In parts of Europe, speaking six languages is no big thing

The World in Words
Dutch-born author of Lingo Gaston Dorren. Dorren is pictured here in Turkey reading the German translation of book originally written in English: A Short History of Tractors in Ukrainian by Marina Lewycka. Dorren's first language is Limburgish.

In this World in Words podcast we hear just how effortless it can be to be multilingual in a certain corner of Europe. And we try to answer the question, Who owns Klingon?

Gaston Dorren grew up speaking two languages: Limburgish at home, Dutch at school. He later fell in love in German, and traveled in many Spanish-speaking countries. All the while he kept English and French in his back pocket. 

Dorren writes about languages. His most recent book, "Lingo: Around Europe in Sixty Languages," is a collection of essays on the continent's languages, large and small. It's full of obscure facts and pithy observations:  "Why do the Spanish rattle on at such a furious pace?" "Modern French has a very strong attachment to its mother." "The Sorbs are afraid of their articles."

Dorren has also written about some of Europe's more recent linguistic additions: Arabic, Turkish, Amharic and others. And he sings beautifully, in Dutch and Limburgish. 


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Also in the podcast, Nina and I discuss a legal case involving the fictional-turned-real(ish) language Klingon. Who owns it?  Paramount Pictures (which owns Star Trek) or the human race?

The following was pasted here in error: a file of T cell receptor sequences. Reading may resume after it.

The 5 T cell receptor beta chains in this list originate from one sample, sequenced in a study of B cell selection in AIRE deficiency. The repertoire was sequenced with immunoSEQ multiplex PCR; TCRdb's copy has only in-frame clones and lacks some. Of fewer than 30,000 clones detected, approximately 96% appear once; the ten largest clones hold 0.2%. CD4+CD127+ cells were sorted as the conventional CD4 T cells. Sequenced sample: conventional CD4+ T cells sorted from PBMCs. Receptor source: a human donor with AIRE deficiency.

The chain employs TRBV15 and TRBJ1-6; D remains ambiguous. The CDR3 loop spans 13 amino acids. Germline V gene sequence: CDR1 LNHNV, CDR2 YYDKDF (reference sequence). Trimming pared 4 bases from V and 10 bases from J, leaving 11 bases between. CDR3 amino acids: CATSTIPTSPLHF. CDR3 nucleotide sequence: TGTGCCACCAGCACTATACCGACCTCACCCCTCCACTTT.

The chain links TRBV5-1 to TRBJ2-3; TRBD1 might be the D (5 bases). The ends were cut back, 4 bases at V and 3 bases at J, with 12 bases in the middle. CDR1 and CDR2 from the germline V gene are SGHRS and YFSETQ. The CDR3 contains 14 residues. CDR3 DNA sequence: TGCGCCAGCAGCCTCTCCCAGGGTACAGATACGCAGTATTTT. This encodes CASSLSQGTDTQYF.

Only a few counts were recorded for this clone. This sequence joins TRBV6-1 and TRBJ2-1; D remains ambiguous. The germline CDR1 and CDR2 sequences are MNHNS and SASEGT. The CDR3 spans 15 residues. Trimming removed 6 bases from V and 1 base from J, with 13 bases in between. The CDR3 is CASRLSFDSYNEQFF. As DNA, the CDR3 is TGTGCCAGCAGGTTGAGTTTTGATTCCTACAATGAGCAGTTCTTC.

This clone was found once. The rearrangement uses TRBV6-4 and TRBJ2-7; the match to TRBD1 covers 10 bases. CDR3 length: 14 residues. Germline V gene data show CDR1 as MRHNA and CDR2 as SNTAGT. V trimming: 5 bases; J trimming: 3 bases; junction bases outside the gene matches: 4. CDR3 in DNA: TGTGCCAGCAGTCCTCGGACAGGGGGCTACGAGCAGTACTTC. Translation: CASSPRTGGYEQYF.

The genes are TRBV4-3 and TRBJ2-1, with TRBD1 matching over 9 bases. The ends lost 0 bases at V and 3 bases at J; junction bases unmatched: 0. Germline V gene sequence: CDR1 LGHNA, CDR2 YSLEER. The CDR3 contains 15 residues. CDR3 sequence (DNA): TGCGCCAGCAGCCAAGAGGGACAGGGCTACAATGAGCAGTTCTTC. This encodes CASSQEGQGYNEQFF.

00:15 Gaston pronounces his name in English, Dutch, Limburgish, German, Spanish and French. 

2:00 What is Limburgish and who speaks it?

3:50 Falling in love in German.

4:50 You can't escape English.

5:30 The immigrant languages of Amsterdam.

7:00 Studying the mechanics and systems of languages.

8:35 "I love the ability of English to verb nouns." Dutch isn't so good at that. 

10:37 Dutch speakers have gender confusion, about their pronouns. 

13:32 Gaston sings in Limburgish.

14:40 Nina is skeptical about -ish languages. 

16:00 These Klingon singers sound like KSL (Klingon as a Second Language) learners.

18:19 Arika Okrent, author of "In the Land of Invented Languages" describes her experience at a Klingon convention where she prepped for a Klingon proficiency exam.  

23:00 NIna and Patrick discuss the legal intervention from the Language Creation Society on behalf of Klingon. More on that here.  

30:30 "As Klingons do not surrender, neither do those who speak Klingon."


00:00 "Dramamine" by Podington Bear

10:37 "Molasses" by Podington Bear

13:32 "’t Graas is d’r neet greuner"  ("The grass is no greener there") written and sung by Gaston Dorren 

15:11 Klingon song (provided by Arika Okrent)

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